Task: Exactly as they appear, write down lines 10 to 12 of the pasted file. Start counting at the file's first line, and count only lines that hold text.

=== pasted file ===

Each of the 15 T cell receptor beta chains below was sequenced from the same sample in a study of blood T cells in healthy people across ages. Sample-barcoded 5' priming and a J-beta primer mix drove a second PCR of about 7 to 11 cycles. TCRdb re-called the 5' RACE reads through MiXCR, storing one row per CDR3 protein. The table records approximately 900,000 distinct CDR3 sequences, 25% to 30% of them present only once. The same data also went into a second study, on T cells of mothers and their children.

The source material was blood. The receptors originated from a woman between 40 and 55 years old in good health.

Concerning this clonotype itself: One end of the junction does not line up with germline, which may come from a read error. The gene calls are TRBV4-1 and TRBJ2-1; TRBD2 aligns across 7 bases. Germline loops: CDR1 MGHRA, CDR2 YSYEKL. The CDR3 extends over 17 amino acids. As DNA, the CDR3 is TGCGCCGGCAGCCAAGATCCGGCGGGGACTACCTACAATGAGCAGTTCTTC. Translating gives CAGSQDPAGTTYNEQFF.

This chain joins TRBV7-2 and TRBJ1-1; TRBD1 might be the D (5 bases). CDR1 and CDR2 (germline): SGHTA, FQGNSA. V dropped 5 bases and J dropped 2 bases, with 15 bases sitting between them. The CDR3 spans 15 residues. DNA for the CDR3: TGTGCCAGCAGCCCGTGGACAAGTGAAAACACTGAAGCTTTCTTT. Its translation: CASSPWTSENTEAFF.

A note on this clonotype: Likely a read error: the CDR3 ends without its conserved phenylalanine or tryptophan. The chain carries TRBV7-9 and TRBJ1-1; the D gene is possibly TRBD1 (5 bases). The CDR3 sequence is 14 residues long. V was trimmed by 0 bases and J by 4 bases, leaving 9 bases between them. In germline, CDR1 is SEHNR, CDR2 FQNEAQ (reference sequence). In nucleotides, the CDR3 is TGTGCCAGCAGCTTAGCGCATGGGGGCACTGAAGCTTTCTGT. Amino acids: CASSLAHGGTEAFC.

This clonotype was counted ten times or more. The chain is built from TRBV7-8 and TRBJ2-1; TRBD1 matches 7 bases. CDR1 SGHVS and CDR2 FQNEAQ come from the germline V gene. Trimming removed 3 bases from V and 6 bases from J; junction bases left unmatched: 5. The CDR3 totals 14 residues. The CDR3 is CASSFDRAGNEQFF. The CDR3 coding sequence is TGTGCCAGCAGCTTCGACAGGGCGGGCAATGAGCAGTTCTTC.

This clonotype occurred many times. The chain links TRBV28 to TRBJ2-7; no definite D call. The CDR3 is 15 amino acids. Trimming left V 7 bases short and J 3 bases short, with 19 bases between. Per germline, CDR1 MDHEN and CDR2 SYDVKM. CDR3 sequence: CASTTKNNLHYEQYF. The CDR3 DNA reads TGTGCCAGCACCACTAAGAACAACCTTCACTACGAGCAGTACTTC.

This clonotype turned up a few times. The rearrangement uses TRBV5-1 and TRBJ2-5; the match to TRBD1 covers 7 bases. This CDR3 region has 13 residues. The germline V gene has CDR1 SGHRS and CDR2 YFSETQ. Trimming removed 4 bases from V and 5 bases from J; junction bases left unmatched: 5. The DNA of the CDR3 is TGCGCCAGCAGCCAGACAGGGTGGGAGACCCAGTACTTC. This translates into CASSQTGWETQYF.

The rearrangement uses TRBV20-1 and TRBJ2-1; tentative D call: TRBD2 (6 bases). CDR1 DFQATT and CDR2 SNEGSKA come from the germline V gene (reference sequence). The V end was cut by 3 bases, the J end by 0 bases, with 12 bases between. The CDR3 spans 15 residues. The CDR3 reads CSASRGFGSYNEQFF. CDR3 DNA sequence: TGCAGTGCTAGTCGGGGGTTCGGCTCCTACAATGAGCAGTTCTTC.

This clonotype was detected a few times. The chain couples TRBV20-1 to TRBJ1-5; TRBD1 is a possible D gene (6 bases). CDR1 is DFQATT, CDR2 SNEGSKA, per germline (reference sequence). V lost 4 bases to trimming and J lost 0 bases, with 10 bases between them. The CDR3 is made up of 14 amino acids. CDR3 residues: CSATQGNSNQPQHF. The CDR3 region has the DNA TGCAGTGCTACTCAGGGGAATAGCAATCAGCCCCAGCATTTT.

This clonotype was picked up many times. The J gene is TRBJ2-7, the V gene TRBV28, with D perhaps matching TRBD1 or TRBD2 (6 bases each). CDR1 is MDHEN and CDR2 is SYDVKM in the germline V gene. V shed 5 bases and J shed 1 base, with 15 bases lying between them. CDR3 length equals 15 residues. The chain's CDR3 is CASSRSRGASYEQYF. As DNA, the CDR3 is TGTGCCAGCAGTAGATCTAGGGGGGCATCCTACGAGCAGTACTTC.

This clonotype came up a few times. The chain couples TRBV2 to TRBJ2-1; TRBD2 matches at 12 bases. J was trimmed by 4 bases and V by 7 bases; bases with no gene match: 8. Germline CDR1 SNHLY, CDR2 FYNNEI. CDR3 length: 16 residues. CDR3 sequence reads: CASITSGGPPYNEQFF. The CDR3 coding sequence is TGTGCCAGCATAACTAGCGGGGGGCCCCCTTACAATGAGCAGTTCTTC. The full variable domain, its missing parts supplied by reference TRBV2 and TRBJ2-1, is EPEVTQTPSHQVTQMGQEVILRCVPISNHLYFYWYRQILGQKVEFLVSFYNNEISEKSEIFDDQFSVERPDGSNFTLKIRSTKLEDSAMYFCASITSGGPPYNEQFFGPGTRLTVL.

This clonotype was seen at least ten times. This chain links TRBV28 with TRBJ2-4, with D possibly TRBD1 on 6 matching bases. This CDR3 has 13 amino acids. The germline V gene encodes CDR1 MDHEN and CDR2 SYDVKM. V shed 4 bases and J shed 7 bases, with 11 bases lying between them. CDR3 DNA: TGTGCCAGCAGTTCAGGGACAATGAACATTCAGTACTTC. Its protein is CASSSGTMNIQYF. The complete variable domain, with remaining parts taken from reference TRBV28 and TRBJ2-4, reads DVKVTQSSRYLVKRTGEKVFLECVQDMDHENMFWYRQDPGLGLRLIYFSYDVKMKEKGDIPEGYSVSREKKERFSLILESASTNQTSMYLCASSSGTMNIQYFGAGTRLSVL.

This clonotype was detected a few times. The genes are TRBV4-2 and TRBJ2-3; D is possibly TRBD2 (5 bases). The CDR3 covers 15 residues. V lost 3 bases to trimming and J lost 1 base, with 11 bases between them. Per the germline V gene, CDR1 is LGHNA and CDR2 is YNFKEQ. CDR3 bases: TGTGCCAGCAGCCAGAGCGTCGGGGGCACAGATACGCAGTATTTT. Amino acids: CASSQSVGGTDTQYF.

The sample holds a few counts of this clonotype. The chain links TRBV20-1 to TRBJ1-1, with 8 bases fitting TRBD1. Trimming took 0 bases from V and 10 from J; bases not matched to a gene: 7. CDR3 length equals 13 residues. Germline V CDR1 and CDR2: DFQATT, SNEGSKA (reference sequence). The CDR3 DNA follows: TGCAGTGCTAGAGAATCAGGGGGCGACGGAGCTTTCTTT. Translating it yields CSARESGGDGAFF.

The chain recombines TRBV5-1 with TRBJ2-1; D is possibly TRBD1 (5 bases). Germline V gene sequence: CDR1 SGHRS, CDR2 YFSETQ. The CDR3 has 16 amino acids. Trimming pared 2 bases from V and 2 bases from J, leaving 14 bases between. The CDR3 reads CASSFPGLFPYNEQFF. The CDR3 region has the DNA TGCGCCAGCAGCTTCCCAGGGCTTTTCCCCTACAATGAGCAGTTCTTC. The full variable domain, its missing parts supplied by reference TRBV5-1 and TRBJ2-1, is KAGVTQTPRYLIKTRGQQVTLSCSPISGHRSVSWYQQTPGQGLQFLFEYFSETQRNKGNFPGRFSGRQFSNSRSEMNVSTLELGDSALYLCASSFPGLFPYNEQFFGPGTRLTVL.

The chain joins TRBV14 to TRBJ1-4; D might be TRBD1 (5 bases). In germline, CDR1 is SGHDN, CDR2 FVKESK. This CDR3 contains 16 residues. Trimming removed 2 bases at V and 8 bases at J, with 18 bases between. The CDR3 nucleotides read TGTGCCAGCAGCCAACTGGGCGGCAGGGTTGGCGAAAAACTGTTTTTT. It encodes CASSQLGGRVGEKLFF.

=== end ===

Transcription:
This clonotype was detected a few times. The chain couples TRBV20-1 to TRBJ1-5; TRBD1 is a possible D gene (6 bases). CDR1 is DFQATT, CDR2 SNEGSKA, per germline (reference sequence). V lost 4 bases to trimming and J lost 0 bases, with 10 bases between them. The CDR3 is made up of 14 amino acids. CDR3 residues: CSATQGNSNQPQHF. The CDR3 region has the DNA TGCAGTGCTACTCAGGGGAATAGCAATCAGCCCCAGCATTTT.

This clonotype was picked up many times. The J gene is TRBJ2-7, the V gene TRBV28, with D perhaps matching TRBD1 or TRBD2 (6 bases each). CDR1 is MDHEN and CDR2 is SYDVKM in the germline V gene. V shed 5 bases and J shed 1 base, with 15 bases lying between them. CDR3 length equals 15 residues. The chain's CDR3 is CASSRSRGASYEQYF. As DNA, the CDR3 is TGTGCCAGCAGTAGATCTAGGGGGGCATCCTACGAGCAGTACTTC.

This clonotype came up a few times. The chain couples TRBV2 to TRBJ2-1; TRBD2 matches at 12 bases. J was trimmed by 4 bases and V by 7 bases; bases with no gene match: 8. Germline CDR1 SNHLY, CDR2 FYNNEI. CDR3 length: 16 residues. CDR3 sequence reads: CASITSGGPPYNEQFF. The CDR3 coding sequence is TGTGCCAGCATAACTAGCGGGGGGCCCCCTTACAATGAGCAGTTCTTC. The full variable domain, its missing parts supplied by reference TRBV2 and TRBJ2-1, is EPEVTQTPSHQVTQMGQEVILRCVPISNHLYFYWYRQILGQKVEFLVSFYNNEISEKSEIFDDQFSVERPDGSNFTLKIRSTKLEDSAMYFCASITSGGPPYNEQFFGPGTRLTVL.